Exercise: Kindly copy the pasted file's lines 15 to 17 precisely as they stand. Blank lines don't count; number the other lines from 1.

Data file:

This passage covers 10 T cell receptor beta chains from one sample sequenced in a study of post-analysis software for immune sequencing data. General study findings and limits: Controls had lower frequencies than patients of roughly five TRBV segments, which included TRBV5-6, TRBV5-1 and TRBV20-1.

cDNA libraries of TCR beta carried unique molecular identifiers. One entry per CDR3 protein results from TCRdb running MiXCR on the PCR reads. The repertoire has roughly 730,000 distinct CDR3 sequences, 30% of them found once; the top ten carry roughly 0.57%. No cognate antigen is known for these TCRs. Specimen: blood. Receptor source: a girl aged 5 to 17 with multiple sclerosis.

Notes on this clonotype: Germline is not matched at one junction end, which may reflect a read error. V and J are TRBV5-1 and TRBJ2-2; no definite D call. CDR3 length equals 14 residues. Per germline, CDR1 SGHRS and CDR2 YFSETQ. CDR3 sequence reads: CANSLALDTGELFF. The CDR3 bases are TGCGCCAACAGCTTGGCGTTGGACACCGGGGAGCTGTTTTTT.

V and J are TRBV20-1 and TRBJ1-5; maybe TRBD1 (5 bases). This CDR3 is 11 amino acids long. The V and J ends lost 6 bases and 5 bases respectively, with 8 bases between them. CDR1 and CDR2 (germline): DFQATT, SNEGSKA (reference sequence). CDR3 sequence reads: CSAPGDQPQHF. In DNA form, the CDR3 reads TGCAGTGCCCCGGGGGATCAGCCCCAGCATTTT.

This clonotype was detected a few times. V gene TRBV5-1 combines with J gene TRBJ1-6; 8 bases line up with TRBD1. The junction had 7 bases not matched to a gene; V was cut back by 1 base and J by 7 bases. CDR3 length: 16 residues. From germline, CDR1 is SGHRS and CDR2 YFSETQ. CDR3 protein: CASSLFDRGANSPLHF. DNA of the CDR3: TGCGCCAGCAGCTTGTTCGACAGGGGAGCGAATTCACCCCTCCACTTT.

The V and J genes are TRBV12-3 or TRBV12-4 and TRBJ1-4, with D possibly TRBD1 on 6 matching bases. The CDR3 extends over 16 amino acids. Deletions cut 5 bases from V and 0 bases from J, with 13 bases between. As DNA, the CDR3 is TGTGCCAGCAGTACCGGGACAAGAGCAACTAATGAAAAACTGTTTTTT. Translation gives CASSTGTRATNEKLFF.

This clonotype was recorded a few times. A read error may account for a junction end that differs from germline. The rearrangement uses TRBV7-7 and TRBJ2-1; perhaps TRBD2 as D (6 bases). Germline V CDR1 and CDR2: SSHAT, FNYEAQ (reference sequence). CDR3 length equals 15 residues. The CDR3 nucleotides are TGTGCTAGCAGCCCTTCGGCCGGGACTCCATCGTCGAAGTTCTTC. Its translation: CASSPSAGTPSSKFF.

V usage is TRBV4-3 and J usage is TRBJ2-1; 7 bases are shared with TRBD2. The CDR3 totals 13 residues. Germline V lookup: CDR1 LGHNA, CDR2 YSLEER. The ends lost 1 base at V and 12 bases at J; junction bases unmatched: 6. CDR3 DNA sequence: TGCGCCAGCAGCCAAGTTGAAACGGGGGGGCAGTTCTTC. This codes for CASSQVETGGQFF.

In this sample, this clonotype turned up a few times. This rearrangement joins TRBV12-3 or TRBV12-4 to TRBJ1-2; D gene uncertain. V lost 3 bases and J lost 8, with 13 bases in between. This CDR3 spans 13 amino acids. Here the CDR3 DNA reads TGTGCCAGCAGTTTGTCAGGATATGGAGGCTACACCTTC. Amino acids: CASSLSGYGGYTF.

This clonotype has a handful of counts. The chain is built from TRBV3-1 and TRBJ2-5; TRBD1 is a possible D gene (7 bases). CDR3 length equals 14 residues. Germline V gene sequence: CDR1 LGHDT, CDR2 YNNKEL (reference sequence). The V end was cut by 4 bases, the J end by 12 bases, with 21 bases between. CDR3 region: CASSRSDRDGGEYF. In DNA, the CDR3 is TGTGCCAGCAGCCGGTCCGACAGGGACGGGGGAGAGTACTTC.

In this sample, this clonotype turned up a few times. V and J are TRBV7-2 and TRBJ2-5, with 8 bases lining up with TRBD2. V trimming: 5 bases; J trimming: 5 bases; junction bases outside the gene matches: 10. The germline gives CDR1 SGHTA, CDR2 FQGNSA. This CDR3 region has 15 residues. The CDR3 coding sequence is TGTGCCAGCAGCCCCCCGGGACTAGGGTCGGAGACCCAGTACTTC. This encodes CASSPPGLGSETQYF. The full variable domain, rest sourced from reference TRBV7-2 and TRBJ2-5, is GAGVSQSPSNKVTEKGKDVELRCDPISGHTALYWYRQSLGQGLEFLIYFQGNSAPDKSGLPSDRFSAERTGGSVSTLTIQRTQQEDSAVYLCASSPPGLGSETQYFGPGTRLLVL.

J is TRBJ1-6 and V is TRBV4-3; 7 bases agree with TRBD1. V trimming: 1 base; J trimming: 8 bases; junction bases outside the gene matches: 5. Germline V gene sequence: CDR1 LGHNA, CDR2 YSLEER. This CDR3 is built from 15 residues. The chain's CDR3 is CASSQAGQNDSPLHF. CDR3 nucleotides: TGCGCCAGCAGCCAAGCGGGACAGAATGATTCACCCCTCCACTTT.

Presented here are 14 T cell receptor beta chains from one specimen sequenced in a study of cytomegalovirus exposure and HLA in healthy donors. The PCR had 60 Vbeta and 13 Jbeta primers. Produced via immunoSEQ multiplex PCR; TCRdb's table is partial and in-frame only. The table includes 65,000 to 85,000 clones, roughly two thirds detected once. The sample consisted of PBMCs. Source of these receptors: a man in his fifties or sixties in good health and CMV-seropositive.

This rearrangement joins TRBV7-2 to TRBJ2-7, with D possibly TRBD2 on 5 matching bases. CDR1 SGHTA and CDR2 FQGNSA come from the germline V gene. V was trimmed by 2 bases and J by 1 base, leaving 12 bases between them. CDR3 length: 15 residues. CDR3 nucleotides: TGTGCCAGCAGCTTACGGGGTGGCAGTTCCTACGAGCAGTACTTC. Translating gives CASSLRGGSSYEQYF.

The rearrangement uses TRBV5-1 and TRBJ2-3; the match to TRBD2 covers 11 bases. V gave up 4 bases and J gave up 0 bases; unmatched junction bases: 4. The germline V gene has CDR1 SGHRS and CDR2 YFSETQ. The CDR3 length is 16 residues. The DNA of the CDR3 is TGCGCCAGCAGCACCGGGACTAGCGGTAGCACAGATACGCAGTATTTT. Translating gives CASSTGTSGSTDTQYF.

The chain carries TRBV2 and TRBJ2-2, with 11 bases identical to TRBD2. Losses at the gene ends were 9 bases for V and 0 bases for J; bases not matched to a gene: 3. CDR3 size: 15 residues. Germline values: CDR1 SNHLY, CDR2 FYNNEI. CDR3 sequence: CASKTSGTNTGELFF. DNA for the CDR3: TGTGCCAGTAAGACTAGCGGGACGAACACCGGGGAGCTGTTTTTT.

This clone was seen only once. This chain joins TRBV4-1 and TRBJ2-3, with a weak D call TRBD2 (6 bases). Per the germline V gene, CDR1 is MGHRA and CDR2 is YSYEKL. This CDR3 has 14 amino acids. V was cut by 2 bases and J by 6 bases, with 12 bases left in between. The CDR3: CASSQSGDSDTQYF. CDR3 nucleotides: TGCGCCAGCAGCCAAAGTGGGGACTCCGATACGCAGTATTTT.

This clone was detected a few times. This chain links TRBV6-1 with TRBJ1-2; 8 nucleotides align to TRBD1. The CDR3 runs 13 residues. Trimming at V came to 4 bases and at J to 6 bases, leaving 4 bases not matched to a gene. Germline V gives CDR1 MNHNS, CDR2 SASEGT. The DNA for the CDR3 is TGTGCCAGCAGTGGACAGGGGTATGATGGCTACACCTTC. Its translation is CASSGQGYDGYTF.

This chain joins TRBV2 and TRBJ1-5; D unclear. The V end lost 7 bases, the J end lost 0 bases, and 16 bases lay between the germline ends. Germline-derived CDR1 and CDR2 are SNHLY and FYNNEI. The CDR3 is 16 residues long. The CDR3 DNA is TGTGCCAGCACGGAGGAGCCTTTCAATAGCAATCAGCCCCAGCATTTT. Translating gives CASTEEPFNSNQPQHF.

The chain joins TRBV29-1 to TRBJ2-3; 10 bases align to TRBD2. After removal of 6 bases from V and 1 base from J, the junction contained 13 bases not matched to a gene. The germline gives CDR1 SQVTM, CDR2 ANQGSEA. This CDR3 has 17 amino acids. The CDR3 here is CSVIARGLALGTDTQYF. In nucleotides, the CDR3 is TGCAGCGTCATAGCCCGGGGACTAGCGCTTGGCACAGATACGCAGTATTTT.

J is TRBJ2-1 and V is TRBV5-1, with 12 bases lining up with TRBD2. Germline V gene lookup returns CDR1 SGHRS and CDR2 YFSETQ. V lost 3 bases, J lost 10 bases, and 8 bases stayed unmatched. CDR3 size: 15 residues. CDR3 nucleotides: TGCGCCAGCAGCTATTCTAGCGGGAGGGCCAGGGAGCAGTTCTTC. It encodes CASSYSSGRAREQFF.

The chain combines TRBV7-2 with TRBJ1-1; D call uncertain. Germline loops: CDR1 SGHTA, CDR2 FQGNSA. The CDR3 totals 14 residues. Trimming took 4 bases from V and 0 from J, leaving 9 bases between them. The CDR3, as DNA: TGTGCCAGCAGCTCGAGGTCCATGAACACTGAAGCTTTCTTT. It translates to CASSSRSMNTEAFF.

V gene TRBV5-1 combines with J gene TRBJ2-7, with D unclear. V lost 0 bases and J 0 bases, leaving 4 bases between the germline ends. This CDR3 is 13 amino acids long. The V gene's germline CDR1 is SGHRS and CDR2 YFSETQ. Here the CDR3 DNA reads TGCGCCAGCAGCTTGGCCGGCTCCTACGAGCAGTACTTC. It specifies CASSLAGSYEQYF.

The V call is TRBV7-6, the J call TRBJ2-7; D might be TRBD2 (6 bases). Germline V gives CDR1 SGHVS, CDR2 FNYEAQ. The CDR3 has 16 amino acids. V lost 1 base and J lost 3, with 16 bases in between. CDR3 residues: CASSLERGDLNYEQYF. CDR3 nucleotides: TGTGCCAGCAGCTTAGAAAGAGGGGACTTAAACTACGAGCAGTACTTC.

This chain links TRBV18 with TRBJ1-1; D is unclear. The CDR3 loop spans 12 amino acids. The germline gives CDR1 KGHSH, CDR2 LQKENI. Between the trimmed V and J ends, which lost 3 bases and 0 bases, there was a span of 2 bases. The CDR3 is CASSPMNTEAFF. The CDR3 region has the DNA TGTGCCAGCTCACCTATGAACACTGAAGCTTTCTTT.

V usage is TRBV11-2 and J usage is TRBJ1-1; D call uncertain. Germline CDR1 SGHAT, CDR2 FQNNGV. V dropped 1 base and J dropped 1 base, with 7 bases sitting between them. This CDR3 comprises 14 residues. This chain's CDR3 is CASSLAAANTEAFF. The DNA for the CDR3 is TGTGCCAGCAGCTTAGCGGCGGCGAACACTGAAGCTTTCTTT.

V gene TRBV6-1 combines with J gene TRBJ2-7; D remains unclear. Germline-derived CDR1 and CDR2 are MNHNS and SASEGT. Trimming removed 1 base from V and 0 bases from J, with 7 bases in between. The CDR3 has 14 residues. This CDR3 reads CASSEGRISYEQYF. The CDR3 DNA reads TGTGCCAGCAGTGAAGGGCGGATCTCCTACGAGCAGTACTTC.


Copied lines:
The rearrangement uses TRBV5-1 and TRBJ2-3; the match to TRBD2 covers 11 bases. V gave up 4 bases and J gave up 0 bases; unmatched junction bases: 4. The germline V gene has CDR1 SGHRS and CDR2 YFSETQ. The CDR3 length is 16 residues. The DNA of the CDR3 is TGCGCCAGCAGCACCGGGACTAGCGGTAGCACAGATACGCAGTATTTT. Translating gives CASSTGTSGSTDTQYF.

The chain carries TRBV2 and TRBJ2-2, with 11 bases identical to TRBD2. Losses at the gene ends were 9 bases for V and 0 bases for J; bases not matched to a gene: 3. CDR3 size: 15 residues. Germline values: CDR1 SNHLY, CDR2 FYNNEI. CDR3 sequence: CASKTSGTNTGELFF. DNA for the CDR3: TGTGCCAGTAAGACTAGCGGGACGAACACCGGGGAGCTGTTTTTT.

This clone was seen only once. This chain joins TRBV4-1 and TRBJ2-3, with a weak D call TRBD2 (6 bases). Per the germline V gene, CDR1 is MGHRA and CDR2 is YSYEKL. This CDR3 has 14 amino acids. V was cut by 2 bases and J by 6 bases, with 12 bases left in between. The CDR3: CASSQSGDSDTQYF. CDR3 nucleotides: TGCGCCAGCAGCCAAAGTGGGGACTCCGATACGCAGTATTTT.